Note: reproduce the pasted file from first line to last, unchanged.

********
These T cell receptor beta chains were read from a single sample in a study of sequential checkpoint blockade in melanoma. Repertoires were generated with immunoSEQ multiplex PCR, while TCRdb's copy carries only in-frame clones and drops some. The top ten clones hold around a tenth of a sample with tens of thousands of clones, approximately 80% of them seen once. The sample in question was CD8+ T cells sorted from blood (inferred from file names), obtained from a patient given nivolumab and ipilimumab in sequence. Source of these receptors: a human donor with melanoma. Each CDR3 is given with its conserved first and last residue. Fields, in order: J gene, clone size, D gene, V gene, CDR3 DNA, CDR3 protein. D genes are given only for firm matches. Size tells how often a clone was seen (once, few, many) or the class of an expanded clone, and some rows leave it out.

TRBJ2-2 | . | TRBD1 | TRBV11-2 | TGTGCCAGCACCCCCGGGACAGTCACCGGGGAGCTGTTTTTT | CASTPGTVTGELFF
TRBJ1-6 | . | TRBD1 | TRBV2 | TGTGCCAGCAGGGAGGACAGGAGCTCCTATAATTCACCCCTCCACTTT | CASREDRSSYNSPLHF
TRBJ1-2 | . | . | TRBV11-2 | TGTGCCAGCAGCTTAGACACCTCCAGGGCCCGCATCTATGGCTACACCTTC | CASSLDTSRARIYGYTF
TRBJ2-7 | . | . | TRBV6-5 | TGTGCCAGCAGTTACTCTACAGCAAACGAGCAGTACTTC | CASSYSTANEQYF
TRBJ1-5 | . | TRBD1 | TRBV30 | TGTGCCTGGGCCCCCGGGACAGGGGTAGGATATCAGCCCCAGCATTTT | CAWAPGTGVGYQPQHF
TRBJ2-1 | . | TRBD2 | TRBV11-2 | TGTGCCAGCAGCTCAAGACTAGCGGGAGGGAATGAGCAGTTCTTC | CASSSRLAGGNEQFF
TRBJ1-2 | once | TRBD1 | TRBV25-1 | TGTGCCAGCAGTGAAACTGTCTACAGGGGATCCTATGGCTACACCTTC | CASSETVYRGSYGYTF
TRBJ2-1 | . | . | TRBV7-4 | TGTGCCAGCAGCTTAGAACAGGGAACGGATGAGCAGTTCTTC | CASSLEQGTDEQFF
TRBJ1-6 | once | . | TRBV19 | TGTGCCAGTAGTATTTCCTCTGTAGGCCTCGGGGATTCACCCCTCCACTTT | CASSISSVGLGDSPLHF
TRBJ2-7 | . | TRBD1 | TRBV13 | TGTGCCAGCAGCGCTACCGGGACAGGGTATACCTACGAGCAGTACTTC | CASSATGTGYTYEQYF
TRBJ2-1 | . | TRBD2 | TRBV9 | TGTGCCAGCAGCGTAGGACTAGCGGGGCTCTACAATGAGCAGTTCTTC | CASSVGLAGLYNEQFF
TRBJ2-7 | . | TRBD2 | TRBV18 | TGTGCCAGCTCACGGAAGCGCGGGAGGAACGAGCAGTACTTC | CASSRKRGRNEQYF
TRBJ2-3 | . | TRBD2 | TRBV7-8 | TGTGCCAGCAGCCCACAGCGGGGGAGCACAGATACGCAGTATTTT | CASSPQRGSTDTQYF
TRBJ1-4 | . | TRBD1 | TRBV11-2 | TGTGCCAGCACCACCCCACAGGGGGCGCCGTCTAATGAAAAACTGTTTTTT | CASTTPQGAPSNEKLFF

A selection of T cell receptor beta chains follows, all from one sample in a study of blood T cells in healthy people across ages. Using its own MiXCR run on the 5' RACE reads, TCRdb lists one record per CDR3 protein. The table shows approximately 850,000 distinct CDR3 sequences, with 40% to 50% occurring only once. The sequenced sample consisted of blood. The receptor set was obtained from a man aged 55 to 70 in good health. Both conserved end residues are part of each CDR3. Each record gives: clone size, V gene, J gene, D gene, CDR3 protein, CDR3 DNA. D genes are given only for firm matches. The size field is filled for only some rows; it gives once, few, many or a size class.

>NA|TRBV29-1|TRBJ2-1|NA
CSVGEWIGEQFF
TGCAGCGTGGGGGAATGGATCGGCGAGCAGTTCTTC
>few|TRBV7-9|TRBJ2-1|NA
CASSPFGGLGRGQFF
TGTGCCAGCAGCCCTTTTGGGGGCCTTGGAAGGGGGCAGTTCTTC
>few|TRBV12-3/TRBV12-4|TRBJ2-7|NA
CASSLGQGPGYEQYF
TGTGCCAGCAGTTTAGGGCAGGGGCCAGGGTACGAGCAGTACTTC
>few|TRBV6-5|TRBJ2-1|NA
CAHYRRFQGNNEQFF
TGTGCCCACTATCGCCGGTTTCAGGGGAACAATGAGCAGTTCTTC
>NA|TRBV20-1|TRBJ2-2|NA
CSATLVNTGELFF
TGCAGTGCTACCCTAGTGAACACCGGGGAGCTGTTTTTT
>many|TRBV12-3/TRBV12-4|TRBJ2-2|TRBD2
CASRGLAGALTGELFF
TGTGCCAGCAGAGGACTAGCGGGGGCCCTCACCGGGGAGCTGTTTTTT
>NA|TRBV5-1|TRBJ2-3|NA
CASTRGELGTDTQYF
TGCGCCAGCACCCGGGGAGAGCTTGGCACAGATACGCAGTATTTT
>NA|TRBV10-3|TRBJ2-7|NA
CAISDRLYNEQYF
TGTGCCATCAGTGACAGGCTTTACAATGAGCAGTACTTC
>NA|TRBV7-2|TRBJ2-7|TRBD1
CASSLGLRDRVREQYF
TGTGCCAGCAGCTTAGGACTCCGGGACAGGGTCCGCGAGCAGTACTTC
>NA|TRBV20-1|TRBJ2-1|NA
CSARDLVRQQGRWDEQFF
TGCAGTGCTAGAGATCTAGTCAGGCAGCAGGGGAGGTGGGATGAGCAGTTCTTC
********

These T cell receptor beta chains were read from a single sample in a study of sequential checkpoint blockade in melanoma. Repertoires were generated with immunoSEQ multiplex PCR, while TCRdb's copy carries only in-frame clones and drops some. The top ten clones hold around a tenth of a sample with tens of thousands of clones, approximately 80% of them seen once. The sample in question was CD8+ T cells sorted from blood (inferred from file names), obtained from a patient given nivolumab and ipilimumab in sequence. Source of these receptors: a human donor with melanoma. Each CDR3 is given with its conserved first and last residue. Fields, in order: J gene, clone size, D gene, V gene, CDR3 DNA, CDR3 protein. D genes are given only for firm matches. Size tells how often a clone was seen (once, few, many) or the class of an expanded clone, and some rows leave it out.

TRBJ2-2 | . | TRBD1 | TRBV11-2 | TGTGCCAGCACCCCCGGGACAGTCACCGGGGAGCTGTTTTTT | CASTPGTVTGELFF
TRBJ1-6 | . | TRBD1 | TRBV2 | TGTGCCAGCAGGGAGGACAGGAGCTCCTATAATTCACCCCTCCACTTT | CASREDRSSYNSPLHF
TRBJ1-2 | . | . | TRBV11-2 | TGTGCCAGCAGCTTAGACACCTCCAGGGCCCGCATCTATGGCTACACCTTC | CASSLDTSRARIYGYTF
TRBJ2-7 | . | . | TRBV6-5 | TGTGCCAGCAGTTACTCTACAGCAAACGAGCAGTACTTC | CASSYSTANEQYF
TRBJ1-5 | . | TRBD1 | TRBV30 | TGTGCCTGGGCCCCCGGGACAGGGGTAGGATATCAGCCCCAGCATTTT | CAWAPGTGVGYQPQHF
TRBJ2-1 | . | TRBD2 | TRBV11-2 | TGTGCCAGCAGCTCAAGACTAGCGGGAGGGAATGAGCAGTTCTTC | CASSSRLAGGNEQFF
TRBJ1-2 | once | TRBD1 | TRBV25-1 | TGTGCCAGCAGTGAAACTGTCTACAGGGGATCCTATGGCTACACCTTC | CASSETVYRGSYGYTF
TRBJ2-1 | . | . | TRBV7-4 | TGTGCCAGCAGCTTAGAACAGGGAACGGATGAGCAGTTCTTC | CASSLEQGTDEQFF
TRBJ1-6 | once | . | TRBV19 | TGTGCCAGTAGTATTTCCTCTGTAGGCCTCGGGGATTCACCCCTCCACTTT | CASSISSVGLGDSPLHF
TRBJ2-7 | . | TRBD1 | TRBV13 | TGTGCCAGCAGCGCTACCGGGACAGGGTATACCTACGAGCAGTACTTC | CASSATGTGYTYEQYF
TRBJ2-1 | . | TRBD2 | TRBV9 | TGTGCCAGCAGCGTAGGACTAGCGGGGCTCTACAATGAGCAGTTCTTC | CASSVGLAGLYNEQFF
TRBJ2-7 | . | TRBD2 | TRBV18 | TGTGCCAGCTCACGGAAGCGCGGGAGGAACGAGCAGTACTTC | CASSRKRGRNEQYF
TRBJ2-3 | . | TRBD2 | TRBV7-8 | TGTGCCAGCAGCCCACAGCGGGGGAGCACAGATACGCAGTATTTT | CASSPQRGSTDTQYF
TRBJ1-4 | . | TRBD1 | TRBV11-2 | TGTGCCAGCACCACCCCACAGGGGGCGCCGTCTAATGAAAAACTGTTTTTT | CASTTPQGAPSNEKLFF

A selection of T cell receptor beta chains follows, all from one sample in a study of blood T cells in healthy people across ages. Using its own MiXCR run on the 5' RACE reads, TCRdb lists one record per CDR3 protein. The table shows approximately 850,000 distinct CDR3 sequences, with 40% to 50% occurring only once. The sequenced sample consisted of blood. The receptor set was obtained from a man aged 55 to 70 in good health. Both conserved end residues are part of each CDR3. Each record gives: clone size, V gene, J gene, D gene, CDR3 protein, CDR3 DNA. D genes are given only for firm matches. The size field is filled for only some rows; it gives once, few, many or a size class.

>NA|TRBV29-1|TRBJ2-1|NA
CSVGEWIGEQFF
TGCAGCGTGGGGGAATGGATCGGCGAGCAGTTCTTC
>few|TRBV7-9|TRBJ2-1|NA
CASSPFGGLGRGQFF
TGTGCCAGCAGCCCTTTTGGGGGCCTTGGAAGGGGGCAGTTCTTC
>few|TRBV12-3/TRBV12-4|TRBJ2-7|NA
CASSLGQGPGYEQYF
TGTGCCAGCAGTTTAGGGCAGGGGCCAGGGTACGAGCAGTACTTC
>few|TRBV6-5|TRBJ2-1|NA
CAHYRRFQGNNEQFF
TGTGCCCACTATCGCCGGTTTCAGGGGAACAATGAGCAGTTCTTC
>NA|TRBV20-1|TRBJ2-2|NA
CSATLVNTGELFF
TGCAGTGCTACCCTAGTGAACACCGGGGAGCTGTTTTTT
>many|TRBV12-3/TRBV12-4|TRBJ2-2|TRBD2
CASRGLAGALTGELFF
TGTGCCAGCAGAGGACTAGCGGGGGCCCTCACCGGGGAGCTGTTTTTT
>NA|TRBV5-1|TRBJ2-3|NA
CASTRGELGTDTQYF
TGCGCCAGCACCCGGGGAGAGCTTGGCACAGATACGCAGTATTTT
>NA|TRBV10-3|TRBJ2-7|NA
CAISDRLYNEQYF
TGTGCCATCAGTGACAGGCTTTACAATGAGCAGTACTTC
>NA|TRBV7-2|TRBJ2-7|TRBD1
CASSLGLRDRVREQYF
TGTGCCAGCAGCTTAGGACTCCGGGACAGGGTCCGCGAGCAGTACTTC
>NA|TRBV20-1|TRBJ2-1|NA
CSARDLVRQQGRWDEQFF
TGCAGTGCTAGAGATCTAGTCAGGCAGCAGGGGAGGTGGGATGAGCAGTTCTTC